Rising cost of natural gas being passed on to HEC customers

Photo by Eric Gorton

By Eric Gorton, senior contributor

Customers of Harrisonburg Electric Commission can expect to see an increase in their monthly bills due to the rising cost of natural gas that is used to generate electricity.

Brian O’Dell, general manager of HEC, said the adjustment amounts to a 1-cent increase for each kilowatt hour billed. For customers who use 1,000 kilowatt hours per month, the increase would be $10, or about 10.5%.

“We recently had to pass along an increase in our fuel costs that we are billed from Dominion each month,” O’Dell said. HEC began billing with the new fuel adjustment cost on bills that were mailed Oct. 29. 

Such adjustments are normally made at the beginning of April each year, but the steep increase in natural gas prices necessitated the mid-year adjustment, O’Dell said. Not adjusting bills now would result in even higher costs next year “in an effort to play catch-up,” he said.

Natural gas now costs more than twice what it did in May, O’Dell said.

Bloomberg reported on Oct. 14 that “U.S. natural gas futures climbed after winter stockpiles of the furnace and power-plant fuel expanded less than expected, heightening concerns about adequate supplies going into the peak-demand season.”

“We have enjoyed low fuel costs for the past several years, again based on the low cost of natural gas. This FCA (fuel cost adjustment) is slightly lower than where we were in 2014, but higher than the previous seven years,” O’Dell said.

According to the federal Energy Information Administration, electric customers in Virginia paid an average retail rate of 9.16 cents per kilowatt hour in 2020 – cheaper than most other states. The national average cost per kilowatt hour in 2020 was 10.59 cents. Also according to the EIA, the average American home uses about 11,000 kilowatt hours of electricity per year.

The increase is hitting at a time when many customers normally see an increase in their bills, not due to higher costs to generate electricity or higher electricity rates, but because of higher electricity usage to keep warm. HEC’s winter rates for residential customers, for those using more than 800 kilowatt hours per month, is about 2.5 cents per kwh less than summer rates.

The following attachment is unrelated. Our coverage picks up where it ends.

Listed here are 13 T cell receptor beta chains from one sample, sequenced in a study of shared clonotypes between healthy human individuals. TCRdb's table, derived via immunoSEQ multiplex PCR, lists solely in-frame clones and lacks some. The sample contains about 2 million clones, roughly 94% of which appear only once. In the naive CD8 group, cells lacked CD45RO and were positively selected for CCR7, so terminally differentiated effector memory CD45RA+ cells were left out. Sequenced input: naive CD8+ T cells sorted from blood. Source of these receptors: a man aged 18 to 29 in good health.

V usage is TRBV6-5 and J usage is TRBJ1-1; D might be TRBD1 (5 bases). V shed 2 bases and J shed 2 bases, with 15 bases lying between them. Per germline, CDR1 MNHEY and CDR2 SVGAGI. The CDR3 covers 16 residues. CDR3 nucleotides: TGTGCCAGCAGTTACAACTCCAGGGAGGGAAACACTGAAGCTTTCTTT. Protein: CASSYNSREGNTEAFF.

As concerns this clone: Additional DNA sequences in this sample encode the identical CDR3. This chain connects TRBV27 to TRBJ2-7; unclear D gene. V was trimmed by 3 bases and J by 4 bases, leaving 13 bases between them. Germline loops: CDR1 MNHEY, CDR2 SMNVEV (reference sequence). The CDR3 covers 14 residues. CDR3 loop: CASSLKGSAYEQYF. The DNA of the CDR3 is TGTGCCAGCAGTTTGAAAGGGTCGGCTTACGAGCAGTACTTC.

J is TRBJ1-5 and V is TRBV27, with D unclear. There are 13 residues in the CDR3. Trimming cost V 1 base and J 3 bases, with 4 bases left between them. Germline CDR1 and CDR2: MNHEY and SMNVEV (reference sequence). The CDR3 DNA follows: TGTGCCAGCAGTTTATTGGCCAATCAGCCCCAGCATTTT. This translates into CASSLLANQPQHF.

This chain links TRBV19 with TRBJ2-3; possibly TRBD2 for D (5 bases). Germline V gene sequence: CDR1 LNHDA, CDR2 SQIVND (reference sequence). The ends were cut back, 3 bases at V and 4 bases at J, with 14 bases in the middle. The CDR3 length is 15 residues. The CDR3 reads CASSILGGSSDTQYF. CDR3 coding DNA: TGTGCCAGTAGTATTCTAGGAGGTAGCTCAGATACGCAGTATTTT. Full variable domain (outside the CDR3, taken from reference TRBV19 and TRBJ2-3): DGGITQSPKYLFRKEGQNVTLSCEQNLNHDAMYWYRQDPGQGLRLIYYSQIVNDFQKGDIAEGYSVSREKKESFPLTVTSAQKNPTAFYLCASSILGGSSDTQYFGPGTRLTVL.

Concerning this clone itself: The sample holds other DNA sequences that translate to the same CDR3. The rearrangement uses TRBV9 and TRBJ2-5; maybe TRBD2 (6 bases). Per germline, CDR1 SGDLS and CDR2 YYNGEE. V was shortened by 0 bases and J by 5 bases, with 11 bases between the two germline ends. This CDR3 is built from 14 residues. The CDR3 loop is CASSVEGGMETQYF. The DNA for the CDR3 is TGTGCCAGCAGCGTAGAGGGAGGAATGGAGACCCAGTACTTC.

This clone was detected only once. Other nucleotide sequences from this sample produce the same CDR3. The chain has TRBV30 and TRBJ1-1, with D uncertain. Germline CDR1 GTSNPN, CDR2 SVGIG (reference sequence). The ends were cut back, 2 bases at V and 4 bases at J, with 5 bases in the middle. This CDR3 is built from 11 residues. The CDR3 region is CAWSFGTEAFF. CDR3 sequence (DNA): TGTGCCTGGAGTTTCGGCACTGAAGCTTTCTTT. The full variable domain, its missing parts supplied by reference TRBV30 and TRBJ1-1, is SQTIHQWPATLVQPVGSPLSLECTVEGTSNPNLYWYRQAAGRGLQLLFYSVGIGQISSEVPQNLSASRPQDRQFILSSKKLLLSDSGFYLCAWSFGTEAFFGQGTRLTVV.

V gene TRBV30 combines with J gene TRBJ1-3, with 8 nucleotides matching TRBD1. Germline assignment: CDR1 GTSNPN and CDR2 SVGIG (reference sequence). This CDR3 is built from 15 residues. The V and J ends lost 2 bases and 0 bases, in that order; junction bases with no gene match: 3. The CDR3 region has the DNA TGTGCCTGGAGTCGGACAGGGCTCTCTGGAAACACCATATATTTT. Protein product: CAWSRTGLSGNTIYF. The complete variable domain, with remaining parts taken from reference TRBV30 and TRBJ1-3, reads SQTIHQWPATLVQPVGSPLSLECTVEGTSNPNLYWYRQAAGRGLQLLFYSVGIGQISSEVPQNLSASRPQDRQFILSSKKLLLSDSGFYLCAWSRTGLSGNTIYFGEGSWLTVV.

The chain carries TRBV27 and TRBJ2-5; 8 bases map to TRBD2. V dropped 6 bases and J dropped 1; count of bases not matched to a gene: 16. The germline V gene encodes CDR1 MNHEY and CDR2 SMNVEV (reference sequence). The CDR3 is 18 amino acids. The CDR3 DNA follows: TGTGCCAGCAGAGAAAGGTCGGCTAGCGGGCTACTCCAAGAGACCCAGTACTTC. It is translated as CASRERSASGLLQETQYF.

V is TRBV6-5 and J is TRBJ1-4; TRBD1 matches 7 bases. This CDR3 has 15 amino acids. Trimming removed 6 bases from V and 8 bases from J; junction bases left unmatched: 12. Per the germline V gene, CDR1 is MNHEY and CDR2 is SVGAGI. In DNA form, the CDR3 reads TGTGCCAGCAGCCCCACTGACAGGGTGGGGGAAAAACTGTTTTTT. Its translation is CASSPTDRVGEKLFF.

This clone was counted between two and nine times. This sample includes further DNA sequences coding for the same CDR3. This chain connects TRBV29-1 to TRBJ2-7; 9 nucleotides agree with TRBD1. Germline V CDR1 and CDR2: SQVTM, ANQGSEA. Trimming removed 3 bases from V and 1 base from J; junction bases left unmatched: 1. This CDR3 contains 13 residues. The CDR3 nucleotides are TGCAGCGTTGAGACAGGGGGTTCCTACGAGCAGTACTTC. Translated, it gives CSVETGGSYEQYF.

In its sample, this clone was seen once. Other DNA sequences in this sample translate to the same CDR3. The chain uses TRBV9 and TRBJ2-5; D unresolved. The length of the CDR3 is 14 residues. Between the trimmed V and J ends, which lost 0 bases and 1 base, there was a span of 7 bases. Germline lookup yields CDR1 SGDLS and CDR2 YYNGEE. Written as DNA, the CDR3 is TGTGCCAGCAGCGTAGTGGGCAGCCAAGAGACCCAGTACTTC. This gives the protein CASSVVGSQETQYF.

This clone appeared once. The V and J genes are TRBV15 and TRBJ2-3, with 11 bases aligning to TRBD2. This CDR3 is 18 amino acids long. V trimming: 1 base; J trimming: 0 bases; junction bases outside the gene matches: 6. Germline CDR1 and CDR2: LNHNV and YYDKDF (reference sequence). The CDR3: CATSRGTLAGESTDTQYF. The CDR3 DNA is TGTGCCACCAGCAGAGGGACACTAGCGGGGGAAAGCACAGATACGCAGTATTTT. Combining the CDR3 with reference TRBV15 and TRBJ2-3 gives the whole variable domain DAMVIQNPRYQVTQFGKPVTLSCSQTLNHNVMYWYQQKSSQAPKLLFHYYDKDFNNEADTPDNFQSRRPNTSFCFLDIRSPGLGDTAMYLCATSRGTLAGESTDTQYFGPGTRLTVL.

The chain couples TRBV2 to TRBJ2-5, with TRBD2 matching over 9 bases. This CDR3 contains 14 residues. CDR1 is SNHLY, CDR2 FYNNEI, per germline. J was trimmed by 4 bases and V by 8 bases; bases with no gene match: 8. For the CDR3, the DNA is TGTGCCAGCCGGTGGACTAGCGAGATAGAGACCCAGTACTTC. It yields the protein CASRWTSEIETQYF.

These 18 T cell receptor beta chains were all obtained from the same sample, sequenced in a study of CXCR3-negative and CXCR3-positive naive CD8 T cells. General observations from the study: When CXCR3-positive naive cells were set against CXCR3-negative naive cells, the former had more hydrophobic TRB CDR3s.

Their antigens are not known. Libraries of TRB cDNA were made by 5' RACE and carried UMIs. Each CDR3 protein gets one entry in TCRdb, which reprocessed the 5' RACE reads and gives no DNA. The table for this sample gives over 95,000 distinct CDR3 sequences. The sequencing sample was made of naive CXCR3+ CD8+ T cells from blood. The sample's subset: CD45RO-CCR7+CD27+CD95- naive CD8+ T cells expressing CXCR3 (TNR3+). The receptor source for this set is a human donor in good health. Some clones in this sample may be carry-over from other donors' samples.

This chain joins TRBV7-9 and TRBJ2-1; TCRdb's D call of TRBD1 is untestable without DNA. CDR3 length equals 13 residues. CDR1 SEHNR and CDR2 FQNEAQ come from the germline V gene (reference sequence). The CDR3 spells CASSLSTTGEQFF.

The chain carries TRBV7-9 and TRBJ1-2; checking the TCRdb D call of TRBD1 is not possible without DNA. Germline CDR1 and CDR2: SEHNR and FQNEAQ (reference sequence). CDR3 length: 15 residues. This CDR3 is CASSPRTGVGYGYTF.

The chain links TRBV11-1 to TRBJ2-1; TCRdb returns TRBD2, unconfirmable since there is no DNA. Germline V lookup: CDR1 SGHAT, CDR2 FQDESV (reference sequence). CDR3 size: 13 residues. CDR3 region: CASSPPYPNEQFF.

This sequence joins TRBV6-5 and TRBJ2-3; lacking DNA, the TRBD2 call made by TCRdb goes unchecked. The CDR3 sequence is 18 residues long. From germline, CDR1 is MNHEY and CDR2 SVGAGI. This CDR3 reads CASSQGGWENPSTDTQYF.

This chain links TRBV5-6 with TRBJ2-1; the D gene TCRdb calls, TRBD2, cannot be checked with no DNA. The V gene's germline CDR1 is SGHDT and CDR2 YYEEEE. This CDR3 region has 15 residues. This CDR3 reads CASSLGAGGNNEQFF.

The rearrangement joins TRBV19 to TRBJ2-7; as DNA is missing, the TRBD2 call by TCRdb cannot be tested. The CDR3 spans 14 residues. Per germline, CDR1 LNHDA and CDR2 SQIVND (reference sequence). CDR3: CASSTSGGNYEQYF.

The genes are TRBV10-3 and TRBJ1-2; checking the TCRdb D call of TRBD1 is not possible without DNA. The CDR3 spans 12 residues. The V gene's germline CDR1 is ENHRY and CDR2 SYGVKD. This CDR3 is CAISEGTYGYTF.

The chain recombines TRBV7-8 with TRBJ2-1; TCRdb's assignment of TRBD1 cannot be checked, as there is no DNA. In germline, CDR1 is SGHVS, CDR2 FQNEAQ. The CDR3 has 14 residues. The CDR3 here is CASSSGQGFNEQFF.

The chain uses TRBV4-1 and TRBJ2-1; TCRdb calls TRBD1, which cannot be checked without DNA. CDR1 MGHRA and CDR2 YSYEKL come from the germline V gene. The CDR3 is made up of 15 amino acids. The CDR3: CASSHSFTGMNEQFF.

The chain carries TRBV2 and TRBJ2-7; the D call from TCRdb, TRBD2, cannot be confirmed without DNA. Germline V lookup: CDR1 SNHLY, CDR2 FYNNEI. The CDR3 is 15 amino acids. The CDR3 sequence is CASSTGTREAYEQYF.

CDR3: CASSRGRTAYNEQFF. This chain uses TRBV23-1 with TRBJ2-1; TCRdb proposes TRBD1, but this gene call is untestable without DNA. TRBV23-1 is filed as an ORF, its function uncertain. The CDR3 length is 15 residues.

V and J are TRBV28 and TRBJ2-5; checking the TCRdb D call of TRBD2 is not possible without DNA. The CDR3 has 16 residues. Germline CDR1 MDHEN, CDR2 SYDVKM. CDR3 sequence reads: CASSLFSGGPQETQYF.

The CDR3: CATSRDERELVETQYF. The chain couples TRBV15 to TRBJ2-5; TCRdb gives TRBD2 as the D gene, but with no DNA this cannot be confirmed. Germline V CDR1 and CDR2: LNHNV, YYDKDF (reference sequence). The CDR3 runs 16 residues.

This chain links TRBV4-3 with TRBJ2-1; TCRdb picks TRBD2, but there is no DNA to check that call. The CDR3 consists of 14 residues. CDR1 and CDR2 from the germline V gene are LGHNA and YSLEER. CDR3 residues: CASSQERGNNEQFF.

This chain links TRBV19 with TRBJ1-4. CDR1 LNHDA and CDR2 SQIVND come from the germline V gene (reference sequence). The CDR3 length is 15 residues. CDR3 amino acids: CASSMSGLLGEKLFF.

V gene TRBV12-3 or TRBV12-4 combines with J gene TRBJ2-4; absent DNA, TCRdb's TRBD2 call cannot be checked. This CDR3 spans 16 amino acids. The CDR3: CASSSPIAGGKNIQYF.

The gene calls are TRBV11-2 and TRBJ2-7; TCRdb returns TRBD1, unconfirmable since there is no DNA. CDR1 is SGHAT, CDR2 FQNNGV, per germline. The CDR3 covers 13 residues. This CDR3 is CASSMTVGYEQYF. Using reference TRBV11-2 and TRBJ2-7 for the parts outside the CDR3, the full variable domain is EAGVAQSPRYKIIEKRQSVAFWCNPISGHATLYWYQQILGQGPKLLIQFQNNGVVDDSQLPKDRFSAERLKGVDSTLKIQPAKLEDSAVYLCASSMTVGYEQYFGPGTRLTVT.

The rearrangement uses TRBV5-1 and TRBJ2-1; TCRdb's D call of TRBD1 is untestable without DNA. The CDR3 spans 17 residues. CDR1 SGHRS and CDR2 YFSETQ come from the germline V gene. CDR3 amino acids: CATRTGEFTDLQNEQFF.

“This is in an effort to help our electric heat customers to manage their heating costs for the colder months,” O’Dell said.

O’Dell said customers can manage costs with some basic conservation practices.

“If you’re out of the house for long periods of time during the day, it makes sense to lower your thermostat setting by six or seven degrees in your absence,” he said.

The recommended setting in winter is 68 degrees while occupied, he said, adding that a blanket on the couch or an extra layer of clothing in the evening can help maintain comfort while keeping the thermostat down. He also recommends installing programmable thermostats that manage the temperature during times the house is vacant or when people are sleeping.

The city has a few options for HEC customers who need help paying utility bills, such as:

  • People Helping People – 540-433-7286
  • The Salvation Army – 540-434-4854
  • The Department of Social Services – 540-574-5100

HEC offers free home energy audits to assist customers in identifying ways to reduce energy use year-round. The audits include using infrared camera imaging to detect areas of heat loss around windows, doors and in attics, which accounts for the majority of wasted energy in most homes, second only to lack of insulation. More information about the audits is available on the HEC website.

The next adjustment for the fuel factor will occur in April 2022. Depending on a number of factors, including lower natural gas prices and a forecast for continued lower prices, it’s possible the HEC bills could be reduced then. 

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